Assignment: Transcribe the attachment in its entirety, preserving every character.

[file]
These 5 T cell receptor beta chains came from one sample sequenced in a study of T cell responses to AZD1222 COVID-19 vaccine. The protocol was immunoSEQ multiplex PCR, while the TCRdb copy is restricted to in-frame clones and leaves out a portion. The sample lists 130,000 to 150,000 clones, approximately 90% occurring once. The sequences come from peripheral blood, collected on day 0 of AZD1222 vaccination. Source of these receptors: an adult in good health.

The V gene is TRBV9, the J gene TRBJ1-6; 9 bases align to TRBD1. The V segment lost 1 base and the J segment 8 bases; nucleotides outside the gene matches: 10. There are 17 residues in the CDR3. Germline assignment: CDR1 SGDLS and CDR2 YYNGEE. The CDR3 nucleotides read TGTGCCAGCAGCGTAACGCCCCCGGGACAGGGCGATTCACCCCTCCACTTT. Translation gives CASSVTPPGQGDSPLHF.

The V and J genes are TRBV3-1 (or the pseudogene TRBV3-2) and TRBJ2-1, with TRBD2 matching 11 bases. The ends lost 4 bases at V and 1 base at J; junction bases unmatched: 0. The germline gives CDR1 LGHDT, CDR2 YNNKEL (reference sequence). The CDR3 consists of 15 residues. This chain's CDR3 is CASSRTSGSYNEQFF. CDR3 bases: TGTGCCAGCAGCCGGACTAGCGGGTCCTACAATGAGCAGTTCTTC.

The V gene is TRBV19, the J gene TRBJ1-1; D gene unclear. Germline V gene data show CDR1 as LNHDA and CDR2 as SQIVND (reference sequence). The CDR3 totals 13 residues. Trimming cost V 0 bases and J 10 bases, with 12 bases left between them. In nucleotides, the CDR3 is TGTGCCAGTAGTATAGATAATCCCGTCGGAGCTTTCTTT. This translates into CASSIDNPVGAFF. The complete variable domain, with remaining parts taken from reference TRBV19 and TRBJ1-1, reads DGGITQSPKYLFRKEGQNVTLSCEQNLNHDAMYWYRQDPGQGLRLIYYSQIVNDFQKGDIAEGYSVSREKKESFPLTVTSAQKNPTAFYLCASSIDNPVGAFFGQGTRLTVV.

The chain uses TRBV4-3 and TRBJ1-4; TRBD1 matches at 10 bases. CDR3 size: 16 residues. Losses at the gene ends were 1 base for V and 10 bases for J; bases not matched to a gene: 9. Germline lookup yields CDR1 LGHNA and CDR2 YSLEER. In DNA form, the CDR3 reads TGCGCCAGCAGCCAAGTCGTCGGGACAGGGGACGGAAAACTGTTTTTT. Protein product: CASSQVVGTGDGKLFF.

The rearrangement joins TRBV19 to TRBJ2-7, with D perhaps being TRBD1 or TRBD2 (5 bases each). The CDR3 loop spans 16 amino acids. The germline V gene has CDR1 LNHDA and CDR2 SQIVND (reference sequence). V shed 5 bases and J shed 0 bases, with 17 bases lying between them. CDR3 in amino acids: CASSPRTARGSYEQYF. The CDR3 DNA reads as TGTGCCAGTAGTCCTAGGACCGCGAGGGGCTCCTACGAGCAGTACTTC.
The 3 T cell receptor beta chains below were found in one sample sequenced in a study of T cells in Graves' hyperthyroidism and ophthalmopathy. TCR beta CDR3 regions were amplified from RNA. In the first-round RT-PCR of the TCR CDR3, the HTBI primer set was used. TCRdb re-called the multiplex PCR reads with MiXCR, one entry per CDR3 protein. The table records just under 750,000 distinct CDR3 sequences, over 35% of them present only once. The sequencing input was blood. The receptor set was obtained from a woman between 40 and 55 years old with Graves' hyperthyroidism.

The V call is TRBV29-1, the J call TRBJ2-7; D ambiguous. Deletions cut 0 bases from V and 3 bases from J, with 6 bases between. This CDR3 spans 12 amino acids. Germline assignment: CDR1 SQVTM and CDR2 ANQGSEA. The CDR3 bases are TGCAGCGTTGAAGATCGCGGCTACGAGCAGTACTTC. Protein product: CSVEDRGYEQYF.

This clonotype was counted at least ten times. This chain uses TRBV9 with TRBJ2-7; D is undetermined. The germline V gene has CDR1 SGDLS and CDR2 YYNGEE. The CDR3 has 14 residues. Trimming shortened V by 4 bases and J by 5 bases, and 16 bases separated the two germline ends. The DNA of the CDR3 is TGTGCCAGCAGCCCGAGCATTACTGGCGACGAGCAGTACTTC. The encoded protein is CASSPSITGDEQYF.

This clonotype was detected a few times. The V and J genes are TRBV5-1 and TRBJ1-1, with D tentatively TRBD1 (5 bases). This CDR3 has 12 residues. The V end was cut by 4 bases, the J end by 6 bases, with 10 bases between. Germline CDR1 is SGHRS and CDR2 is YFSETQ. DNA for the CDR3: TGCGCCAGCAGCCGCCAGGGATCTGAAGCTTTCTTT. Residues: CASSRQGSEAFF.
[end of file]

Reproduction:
These 5 T cell receptor beta chains came from one sample sequenced in a study of T cell responses to AZD1222 COVID-19 vaccine. The protocol was immunoSEQ multiplex PCR, while the TCRdb copy is restricted to in-frame clones and leaves out a portion. The sample lists 130,000 to 150,000 clones, approximately 90% occurring once. The sequences come from peripheral blood, collected on day 0 of AZD1222 vaccination. Source of these receptors: an adult in good health.

The V gene is TRBV9, the J gene TRBJ1-6; 9 bases align to TRBD1. The V segment lost 1 base and the J segment 8 bases; nucleotides outside the gene matches: 10. There are 17 residues in the CDR3. Germline assignment: CDR1 SGDLS and CDR2 YYNGEE. The CDR3 nucleotides read TGTGCCAGCAGCGTAACGCCCCCGGGACAGGGCGATTCACCCCTCCACTTT. Translation gives CASSVTPPGQGDSPLHF.

The V and J genes are TRBV3-1 (or the pseudogene TRBV3-2) and TRBJ2-1, with TRBD2 matching 11 bases. The ends lost 4 bases at V and 1 base at J; junction bases unmatched: 0. The germline gives CDR1 LGHDT, CDR2 YNNKEL (reference sequence). The CDR3 consists of 15 residues. This chain's CDR3 is CASSRTSGSYNEQFF. CDR3 bases: TGTGCCAGCAGCCGGACTAGCGGGTCCTACAATGAGCAGTTCTTC.

The V gene is TRBV19, the J gene TRBJ1-1; D gene unclear. Germline V gene data show CDR1 as LNHDA and CDR2 as SQIVND (reference sequence). The CDR3 totals 13 residues. Trimming cost V 0 bases and J 10 bases, with 12 bases left between them. In nucleotides, the CDR3 is TGTGCCAGTAGTATAGATAATCCCGTCGGAGCTTTCTTT. This translates into CASSIDNPVGAFF. The complete variable domain, with remaining parts taken from reference TRBV19 and TRBJ1-1, reads DGGITQSPKYLFRKEGQNVTLSCEQNLNHDAMYWYRQDPGQGLRLIYYSQIVNDFQKGDIAEGYSVSREKKESFPLTVTSAQKNPTAFYLCASSIDNPVGAFFGQGTRLTVV.

The chain uses TRBV4-3 and TRBJ1-4; TRBD1 matches at 10 bases. CDR3 size: 16 residues. Losses at the gene ends were 1 base for V and 10 bases for J; bases not matched to a gene: 9. Germline lookup yields CDR1 LGHNA and CDR2 YSLEER. In DNA form, the CDR3 reads TGCGCCAGCAGCCAAGTCGTCGGGACAGGGGACGGAAAACTGTTTTTT. Protein product: CASSQVVGTGDGKLFF.

The rearrangement joins TRBV19 to TRBJ2-7, with D perhaps being TRBD1 or TRBD2 (5 bases each). The CDR3 loop spans 16 amino acids. The germline V gene has CDR1 LNHDA and CDR2 SQIVND (reference sequence). V shed 5 bases and J shed 0 bases, with 17 bases lying between them. CDR3 in amino acids: CASSPRTARGSYEQYF. The CDR3 DNA reads as TGTGCCAGTAGTCCTAGGACCGCGAGGGGCTCCTACGAGCAGTACTTC.
The 3 T cell receptor beta chains below were found in one sample sequenced in a study of T cells in Graves' hyperthyroidism and ophthalmopathy. TCR beta CDR3 regions were amplified from RNA. In the first-round RT-PCR of the TCR CDR3, the HTBI primer set was used. TCRdb re-called the multiplex PCR reads with MiXCR, one entry per CDR3 protein. The table records just under 750,000 distinct CDR3 sequences, over 35% of them present only once. The sequencing input was blood. The receptor set was obtained from a woman between 40 and 55 years old with Graves' hyperthyroidism.

The V call is TRBV29-1, the J call TRBJ2-7; D ambiguous. Deletions cut 0 bases from V and 3 bases from J, with 6 bases between. This CDR3 spans 12 amino acids. Germline assignment: CDR1 SQVTM and CDR2 ANQGSEA. The CDR3 bases are TGCAGCGTTGAAGATCGCGGCTACGAGCAGTACTTC. Protein product: CSVEDRGYEQYF.

This clonotype was counted at least ten times. This chain uses TRBV9 with TRBJ2-7; D is undetermined. The germline V gene has CDR1 SGDLS and CDR2 YYNGEE. The CDR3 has 14 residues. Trimming shortened V by 4 bases and J by 5 bases, and 16 bases separated the two germline ends. The DNA of the CDR3 is TGTGCCAGCAGCCCGAGCATTACTGGCGACGAGCAGTACTTC. The encoded protein is CASSPSITGDEQYF.

This clonotype was detected a few times. The V and J genes are TRBV5-1 and TRBJ1-1, with D tentatively TRBD1 (5 bases). This CDR3 has 12 residues. The V end was cut by 4 bases, the J end by 6 bases, with 10 bases between. Germline CDR1 is SGHRS and CDR2 is YFSETQ. DNA for the CDR3: TGCGCCAGCAGCCGCCAGGGATCTGAAGCTTTCTTT. Residues: CASSRQGSEAFF.